W3C home > Mailing lists > Public > public-rule-workshop-discuss@w3.org > August 2005

Re: Comments on * DRAFT * Rules Working Group Charter $Revision: 1.60 $

From: <jos.deroo@agfa.com>
Date: Thu, 25 Aug 2005 00:09:59 +0200
To: kifer@cs.sunysb.edu
Cc: public-rule-workshop-discuss@w3.org, public-rule-workshop-discuss-request@w3.org, Sandro Hawke <sandro@w3.org>
Message-ID: <OFD2B52726.1816C6AE-ONC1257067.0077EE1D-C1257067.0079BBF4@agfa.com>

>> [...]
>> 
>>> Allow me to set things straight please. The inference rules
>>> that are often (incorrectly) referred to as NAF ***always***
>>> have scope. I am not familiar with any notion of NAF that
>>> doesn't refer to a scope. Typically the scope is IMPLICIT,
>>> but it is ALWAYS WELL DEFINED. So, NAF is a form of SNAF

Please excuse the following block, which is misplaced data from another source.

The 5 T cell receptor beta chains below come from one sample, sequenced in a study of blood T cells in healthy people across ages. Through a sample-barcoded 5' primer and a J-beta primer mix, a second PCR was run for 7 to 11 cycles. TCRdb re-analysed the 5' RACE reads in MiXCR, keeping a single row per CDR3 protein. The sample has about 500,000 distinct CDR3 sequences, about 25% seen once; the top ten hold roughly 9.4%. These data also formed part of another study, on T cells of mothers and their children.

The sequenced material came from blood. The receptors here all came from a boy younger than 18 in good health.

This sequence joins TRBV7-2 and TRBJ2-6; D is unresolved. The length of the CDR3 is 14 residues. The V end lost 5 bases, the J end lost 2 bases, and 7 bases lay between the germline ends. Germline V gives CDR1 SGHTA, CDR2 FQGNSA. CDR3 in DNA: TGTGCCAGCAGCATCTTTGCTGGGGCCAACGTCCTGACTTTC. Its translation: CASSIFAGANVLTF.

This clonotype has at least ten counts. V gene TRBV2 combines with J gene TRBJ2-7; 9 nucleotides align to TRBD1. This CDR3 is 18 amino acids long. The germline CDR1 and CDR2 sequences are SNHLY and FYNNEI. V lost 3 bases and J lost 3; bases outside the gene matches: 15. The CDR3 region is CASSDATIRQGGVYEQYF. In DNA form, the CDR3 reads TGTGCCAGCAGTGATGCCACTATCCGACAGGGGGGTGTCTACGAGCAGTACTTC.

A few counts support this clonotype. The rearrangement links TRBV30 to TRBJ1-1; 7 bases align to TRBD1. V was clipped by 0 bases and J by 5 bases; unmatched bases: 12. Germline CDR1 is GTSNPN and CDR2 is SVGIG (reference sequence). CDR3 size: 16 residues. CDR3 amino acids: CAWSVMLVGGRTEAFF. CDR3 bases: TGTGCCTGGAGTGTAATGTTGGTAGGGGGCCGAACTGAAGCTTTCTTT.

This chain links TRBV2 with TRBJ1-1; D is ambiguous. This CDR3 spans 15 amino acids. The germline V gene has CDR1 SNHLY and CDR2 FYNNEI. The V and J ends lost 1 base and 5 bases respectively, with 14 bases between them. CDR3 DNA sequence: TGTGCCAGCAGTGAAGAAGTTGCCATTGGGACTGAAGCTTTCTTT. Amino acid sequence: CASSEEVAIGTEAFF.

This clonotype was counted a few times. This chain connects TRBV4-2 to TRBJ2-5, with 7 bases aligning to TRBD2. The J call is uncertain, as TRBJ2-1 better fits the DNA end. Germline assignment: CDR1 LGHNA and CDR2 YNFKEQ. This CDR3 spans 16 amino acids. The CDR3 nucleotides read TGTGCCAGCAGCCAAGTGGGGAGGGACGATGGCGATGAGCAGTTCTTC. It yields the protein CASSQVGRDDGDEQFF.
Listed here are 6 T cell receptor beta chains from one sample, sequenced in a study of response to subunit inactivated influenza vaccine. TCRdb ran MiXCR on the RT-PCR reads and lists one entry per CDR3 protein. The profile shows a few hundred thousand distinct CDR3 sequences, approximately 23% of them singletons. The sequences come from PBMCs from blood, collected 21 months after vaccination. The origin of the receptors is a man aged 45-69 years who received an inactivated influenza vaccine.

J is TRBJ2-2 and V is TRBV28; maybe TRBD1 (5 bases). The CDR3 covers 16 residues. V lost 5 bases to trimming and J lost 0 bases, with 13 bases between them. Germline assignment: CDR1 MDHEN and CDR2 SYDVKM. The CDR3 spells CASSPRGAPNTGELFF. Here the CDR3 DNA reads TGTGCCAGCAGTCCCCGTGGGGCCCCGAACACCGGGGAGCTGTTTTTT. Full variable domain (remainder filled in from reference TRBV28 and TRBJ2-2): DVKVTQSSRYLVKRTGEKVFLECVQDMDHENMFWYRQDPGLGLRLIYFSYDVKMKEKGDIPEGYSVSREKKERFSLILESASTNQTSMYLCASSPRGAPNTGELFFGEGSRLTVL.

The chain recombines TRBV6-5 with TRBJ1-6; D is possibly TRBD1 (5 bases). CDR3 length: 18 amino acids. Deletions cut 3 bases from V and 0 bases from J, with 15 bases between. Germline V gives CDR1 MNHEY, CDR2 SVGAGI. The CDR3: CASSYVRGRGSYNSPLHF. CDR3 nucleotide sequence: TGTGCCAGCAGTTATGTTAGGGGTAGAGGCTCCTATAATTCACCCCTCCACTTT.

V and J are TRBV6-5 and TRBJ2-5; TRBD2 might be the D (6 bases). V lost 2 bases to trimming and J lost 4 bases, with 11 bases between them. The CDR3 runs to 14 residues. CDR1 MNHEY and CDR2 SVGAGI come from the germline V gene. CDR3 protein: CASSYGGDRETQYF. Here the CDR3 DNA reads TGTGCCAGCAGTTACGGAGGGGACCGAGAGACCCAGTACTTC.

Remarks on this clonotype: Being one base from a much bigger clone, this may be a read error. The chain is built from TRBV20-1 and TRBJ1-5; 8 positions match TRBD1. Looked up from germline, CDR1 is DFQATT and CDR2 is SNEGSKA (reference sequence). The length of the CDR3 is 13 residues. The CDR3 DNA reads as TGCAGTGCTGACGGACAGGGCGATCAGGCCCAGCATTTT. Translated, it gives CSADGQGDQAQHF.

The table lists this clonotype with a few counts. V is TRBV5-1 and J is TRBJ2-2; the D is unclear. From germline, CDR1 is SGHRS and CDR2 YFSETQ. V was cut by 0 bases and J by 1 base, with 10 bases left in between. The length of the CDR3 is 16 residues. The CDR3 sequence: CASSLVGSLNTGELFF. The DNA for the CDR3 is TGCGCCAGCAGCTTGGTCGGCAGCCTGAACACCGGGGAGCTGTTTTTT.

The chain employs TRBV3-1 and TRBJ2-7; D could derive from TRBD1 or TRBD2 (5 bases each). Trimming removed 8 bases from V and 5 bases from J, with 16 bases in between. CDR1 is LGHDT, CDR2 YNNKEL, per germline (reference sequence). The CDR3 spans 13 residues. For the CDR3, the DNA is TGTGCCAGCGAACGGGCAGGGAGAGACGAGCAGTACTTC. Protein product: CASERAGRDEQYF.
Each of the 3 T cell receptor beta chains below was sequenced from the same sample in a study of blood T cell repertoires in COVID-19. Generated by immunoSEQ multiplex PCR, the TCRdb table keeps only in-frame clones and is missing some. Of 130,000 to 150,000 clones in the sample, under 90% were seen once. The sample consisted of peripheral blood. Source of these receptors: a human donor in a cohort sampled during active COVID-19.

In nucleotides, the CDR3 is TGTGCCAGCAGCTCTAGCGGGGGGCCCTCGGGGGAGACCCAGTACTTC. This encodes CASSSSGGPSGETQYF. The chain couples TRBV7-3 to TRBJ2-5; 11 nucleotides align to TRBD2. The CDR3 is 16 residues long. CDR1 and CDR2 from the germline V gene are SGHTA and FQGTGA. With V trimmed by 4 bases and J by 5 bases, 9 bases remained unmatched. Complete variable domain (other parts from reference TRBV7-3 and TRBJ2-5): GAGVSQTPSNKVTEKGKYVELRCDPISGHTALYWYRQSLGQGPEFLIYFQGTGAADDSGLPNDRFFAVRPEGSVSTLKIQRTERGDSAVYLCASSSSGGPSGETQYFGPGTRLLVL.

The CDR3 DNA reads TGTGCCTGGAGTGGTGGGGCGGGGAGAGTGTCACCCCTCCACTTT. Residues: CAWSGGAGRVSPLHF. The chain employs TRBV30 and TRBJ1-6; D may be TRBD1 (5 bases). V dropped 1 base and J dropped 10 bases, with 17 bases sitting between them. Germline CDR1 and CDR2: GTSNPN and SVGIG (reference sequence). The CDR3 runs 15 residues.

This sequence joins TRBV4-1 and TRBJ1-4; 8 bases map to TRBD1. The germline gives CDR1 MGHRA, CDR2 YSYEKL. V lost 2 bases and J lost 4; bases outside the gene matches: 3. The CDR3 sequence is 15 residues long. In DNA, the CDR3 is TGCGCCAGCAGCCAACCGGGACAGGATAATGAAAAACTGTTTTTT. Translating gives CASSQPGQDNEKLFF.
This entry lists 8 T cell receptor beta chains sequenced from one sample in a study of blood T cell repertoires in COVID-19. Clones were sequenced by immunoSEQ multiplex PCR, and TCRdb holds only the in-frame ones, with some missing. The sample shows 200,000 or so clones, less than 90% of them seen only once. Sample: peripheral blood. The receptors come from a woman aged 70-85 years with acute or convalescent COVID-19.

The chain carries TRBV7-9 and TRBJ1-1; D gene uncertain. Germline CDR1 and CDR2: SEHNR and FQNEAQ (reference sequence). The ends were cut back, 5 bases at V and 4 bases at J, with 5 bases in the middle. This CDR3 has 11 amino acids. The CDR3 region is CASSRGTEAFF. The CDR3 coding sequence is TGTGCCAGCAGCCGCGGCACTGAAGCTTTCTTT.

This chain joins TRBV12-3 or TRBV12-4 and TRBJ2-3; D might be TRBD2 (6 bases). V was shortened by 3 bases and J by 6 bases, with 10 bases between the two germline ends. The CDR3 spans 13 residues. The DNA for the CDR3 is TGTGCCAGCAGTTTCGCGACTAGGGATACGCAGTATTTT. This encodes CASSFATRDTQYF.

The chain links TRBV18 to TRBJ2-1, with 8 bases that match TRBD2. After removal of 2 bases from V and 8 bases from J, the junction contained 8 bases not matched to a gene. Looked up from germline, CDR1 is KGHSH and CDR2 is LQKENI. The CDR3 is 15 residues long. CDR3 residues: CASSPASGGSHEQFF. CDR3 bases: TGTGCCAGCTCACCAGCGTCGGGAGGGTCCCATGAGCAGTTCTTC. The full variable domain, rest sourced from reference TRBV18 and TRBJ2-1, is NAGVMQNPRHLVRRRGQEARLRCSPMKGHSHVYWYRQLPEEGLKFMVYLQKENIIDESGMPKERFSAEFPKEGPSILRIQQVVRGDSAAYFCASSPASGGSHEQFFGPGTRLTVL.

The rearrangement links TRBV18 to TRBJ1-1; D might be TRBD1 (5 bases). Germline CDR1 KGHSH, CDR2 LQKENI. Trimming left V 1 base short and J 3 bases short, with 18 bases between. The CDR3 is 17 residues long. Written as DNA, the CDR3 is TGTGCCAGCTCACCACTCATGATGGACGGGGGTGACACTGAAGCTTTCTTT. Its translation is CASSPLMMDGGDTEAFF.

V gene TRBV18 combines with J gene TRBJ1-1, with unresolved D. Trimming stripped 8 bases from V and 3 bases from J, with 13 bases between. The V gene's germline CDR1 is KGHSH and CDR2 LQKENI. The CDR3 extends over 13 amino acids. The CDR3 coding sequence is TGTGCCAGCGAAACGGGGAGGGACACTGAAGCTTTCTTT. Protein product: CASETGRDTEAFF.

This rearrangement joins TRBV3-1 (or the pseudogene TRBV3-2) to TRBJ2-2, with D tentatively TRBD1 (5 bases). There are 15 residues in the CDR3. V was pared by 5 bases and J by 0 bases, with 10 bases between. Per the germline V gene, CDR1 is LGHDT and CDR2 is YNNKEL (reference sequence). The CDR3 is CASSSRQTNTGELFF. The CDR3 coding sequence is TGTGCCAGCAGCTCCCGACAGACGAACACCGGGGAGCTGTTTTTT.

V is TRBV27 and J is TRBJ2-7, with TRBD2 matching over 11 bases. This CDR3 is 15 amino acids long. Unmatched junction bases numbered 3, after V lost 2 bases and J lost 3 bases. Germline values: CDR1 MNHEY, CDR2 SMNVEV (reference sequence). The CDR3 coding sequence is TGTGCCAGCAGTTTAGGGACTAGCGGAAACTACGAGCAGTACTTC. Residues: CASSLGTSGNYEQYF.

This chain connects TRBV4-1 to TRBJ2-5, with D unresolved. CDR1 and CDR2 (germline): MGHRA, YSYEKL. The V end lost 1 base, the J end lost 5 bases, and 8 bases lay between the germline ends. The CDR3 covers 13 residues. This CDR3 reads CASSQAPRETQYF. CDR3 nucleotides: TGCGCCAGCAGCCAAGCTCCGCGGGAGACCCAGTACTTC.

>>> where the scope is defined implicitly, but always rigorously.
>>> All Prolog systems that I am aware of are like that.
>>
>> Suppose that in my Prolog program I use lots of consult of
>> resources on the web and also lots of assert and retract all
>> conditioned by the state of the web, then how can you possibly
>> say that that scope in which I'm deriving evidence while using
>> negation as failure is ALWAYS WELL DEFINED??
>
> At any moment when NAF is computed the set of rules and facts
> is known to the inference engine. What is your problem?

It is indeed known internally to the engine, no doubt.
Would like to see that "ALWAYS WELL DEFINED" *outside*
the engine to support "proof supporting a conclusion".

-- 
Jos De Roo, AGFA http://www.agfa.com/w3c/jdroo/
Received on Wednesday, 24 August 2005 22:10:45 GMT

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